I am a Bike Club volunteer

Carolyn Fairless, Veterinarian

Carolyn FairlessWhen Carolyn Fairless first heard about the Bike Club at Eugene Field Elementary through her Team Pandemonium Racing, she wasn't sure it was for her. Was it a good fit?

The more she learned about their mission, the more she liked. But still, Fairless was hesitant. "I helped where I could the first year," said Fairless. "And then I got more involved the second and third year."

Fairless brought a lifetime of bicycle knowledge and experiences but was not sure the children would identify with her. "Looking at it through the perspective of me and what I got out of a bicycle as a kid – for me it was getting outside, playing around, it was definitely a way to get to the swimming pool, get to my friend's house and get to the shopping mall."

But there was pause. Fairless was nearing the end of her career as a small animal veterinarian and the children of Eugene Field were, well, children.

What could they possibly have in common?

"I like being a positive role model but I don't know if I am that relatable as a white, older female," said Fairless.

But her trepidation turned into resolve. "I'm glad that I am sticking it out. I'm glad that I have tenacity. I'm glad that it is sparking my determination to help these kids see the bike is very utilitarian for them but it could be something for the rest of their lives," said Fairless.

Throughout Bike Club, there is a belief that the bicycle can open up the universe for children. And for Fairless, it is no different. She sees the bike expanding their horizon. And since Eugene Field is close to the Arkansas River, the kids can get to so many more places with the convenience of the River Trails. "They can get to Gathering Place,' said Fairless. "You can get with your friends and go somewhere after school or go explore. Go on a little adventure with their friends – they have a lot of opportunity that some schools don't because the kids live so close to the River Parks system."

The learning experience Bike Club provides is not a one-way street. Fairless had to lose her preconceived notion about how it would work. "I had to get rid of my super organized mindset, ‘You do this, this, this. You teach this, that and that,'" said Fairless. "We learned to be pretty flexible. We got permission from Bike Club leadership to teach in our own way. I feel much better about Bike Club as a result. You do have to be flexible and adapt the program how it seems to fit for your school."

The freedom afforded with the Bike Club program opened new thinking for Fairless. "We teach as we go. We grab teaching moments as we go. Kids are kids. Each kid has their own version of what they want Bike Club to be."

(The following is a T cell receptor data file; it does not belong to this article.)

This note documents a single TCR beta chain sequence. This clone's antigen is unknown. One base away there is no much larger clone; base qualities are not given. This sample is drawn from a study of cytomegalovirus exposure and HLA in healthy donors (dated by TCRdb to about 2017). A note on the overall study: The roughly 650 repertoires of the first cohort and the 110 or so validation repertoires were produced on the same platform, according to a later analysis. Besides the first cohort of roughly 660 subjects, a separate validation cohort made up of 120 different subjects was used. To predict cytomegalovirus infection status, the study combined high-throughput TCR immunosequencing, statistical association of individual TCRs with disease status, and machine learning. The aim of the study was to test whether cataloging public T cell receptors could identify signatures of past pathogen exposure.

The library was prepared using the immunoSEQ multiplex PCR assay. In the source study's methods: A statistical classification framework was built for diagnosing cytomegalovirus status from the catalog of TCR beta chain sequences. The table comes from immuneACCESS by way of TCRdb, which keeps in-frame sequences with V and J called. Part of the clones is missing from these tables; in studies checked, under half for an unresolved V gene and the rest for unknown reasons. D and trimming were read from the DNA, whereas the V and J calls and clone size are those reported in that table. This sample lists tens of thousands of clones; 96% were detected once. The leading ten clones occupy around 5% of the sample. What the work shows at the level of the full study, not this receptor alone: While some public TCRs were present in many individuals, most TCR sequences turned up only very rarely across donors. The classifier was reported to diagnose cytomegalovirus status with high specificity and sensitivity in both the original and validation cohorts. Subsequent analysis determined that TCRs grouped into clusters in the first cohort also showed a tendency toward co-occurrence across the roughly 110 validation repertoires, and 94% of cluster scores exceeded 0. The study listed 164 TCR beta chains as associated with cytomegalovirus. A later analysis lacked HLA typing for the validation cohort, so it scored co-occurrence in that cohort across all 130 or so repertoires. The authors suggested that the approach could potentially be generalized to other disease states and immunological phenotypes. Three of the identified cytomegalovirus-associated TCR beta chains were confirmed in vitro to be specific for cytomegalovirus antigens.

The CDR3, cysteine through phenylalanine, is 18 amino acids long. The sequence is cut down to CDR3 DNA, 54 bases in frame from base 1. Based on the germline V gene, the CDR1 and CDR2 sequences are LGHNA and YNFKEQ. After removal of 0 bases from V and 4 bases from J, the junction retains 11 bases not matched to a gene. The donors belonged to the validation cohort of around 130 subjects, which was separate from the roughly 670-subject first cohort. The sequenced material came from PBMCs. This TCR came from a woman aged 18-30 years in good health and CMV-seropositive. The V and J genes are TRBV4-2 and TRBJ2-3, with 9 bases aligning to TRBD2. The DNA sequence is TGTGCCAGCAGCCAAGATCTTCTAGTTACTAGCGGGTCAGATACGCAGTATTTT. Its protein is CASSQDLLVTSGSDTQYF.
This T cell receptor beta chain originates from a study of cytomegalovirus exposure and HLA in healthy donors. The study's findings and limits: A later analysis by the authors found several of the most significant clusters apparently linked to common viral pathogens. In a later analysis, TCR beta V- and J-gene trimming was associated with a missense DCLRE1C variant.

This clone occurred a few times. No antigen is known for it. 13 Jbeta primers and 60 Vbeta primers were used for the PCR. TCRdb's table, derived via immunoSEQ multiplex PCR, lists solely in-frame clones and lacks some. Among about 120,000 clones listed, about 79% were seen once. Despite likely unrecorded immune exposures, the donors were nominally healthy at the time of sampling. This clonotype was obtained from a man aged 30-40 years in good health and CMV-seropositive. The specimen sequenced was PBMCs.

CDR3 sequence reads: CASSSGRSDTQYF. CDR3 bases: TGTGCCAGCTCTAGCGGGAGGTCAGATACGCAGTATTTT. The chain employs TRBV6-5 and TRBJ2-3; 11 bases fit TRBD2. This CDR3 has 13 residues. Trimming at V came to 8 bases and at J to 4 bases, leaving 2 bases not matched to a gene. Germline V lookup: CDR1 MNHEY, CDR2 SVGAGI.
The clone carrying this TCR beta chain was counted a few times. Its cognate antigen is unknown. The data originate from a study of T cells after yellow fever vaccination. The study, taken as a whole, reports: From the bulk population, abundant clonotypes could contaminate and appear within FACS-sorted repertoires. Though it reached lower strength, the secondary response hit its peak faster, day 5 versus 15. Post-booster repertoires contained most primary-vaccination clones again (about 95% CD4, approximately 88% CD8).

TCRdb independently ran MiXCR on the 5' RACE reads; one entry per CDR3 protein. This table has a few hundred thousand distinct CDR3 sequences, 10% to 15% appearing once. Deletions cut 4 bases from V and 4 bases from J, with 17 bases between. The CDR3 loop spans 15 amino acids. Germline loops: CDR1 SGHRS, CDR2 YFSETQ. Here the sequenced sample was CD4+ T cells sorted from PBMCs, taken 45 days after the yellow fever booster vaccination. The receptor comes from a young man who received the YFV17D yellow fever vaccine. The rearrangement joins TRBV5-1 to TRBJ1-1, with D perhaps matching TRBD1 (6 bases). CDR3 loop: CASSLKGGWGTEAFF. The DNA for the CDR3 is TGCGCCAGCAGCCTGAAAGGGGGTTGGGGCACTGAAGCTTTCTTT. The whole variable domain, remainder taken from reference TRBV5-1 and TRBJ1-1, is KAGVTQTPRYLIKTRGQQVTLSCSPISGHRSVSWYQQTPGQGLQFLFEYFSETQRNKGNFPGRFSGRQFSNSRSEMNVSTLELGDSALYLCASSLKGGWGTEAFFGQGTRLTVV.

Carolyn FairlessFairless found the creativity in approaching Bike Club kids to be liberating. It was both a relief and helped her engage a diverse group of children.

With the successes and the challenges she found in the children of Eugene Field Bike Club, Fairless hopes they realize it feels good to try hard things.

"It means a lot to me so the more invested you are emotionally the more you want to dig in and make it work with these kids," said Fairless. "I love teaching. I love explaining the bike is a pretty cool machine."

"I am not going to give up," added Fairless.

Fairless also sees the Bike Club model improving. She sees Bike Club recognizing that each school is unique. And with that comes a need to figure out what works, to figure out a style that works best to reach Bike Club kids where they are. "I think Bike Club, as an institution, is growing too, modifying and maturing, clarifying what its missions are," said Fairless.

When asked about a favorite Bike Club story, Fairless recounted one she remembered about a female student as Fairless was competing in a recent cross-country race.

"She was a natural with cycling," said Fairless.

Bike Club was learning about riding in a tight circle. This student automatically broke out a little pedal ratcheting [Pedal ratcheting is keeping your pedals at 10 and 4, like on a clock, to keep out of the way of obstacles and distribute your weight on the bike.]. Fairless immediately recognized what she was doing organically.

"I said to the student, you did a pedal ratchet. That's excellent! That's a really good tool!'," said Fairless.

"All the other kids, ‘What's a pedal ratchet? We want to learn that too!'"

That is not in the Bike Club script anywhere. But she came by it naturally. Fairless recognized it. And then the entire Eugene Field Bike Club wanted to learn it too.

That is when Bike Club is at its best: when children are engaged and eager to learn together. This only happens from Bike Club showing up in the lives of children and young people.

Fairless took a moment to reminisce.

"I hope she's riding the bike that she got," added Fairless, speaking about the year-end bike that Eugene Field Bike Club gave to the student along with the other Bike Club graduates.

"You have to detach with love."

Learn more about how you can make a difference here.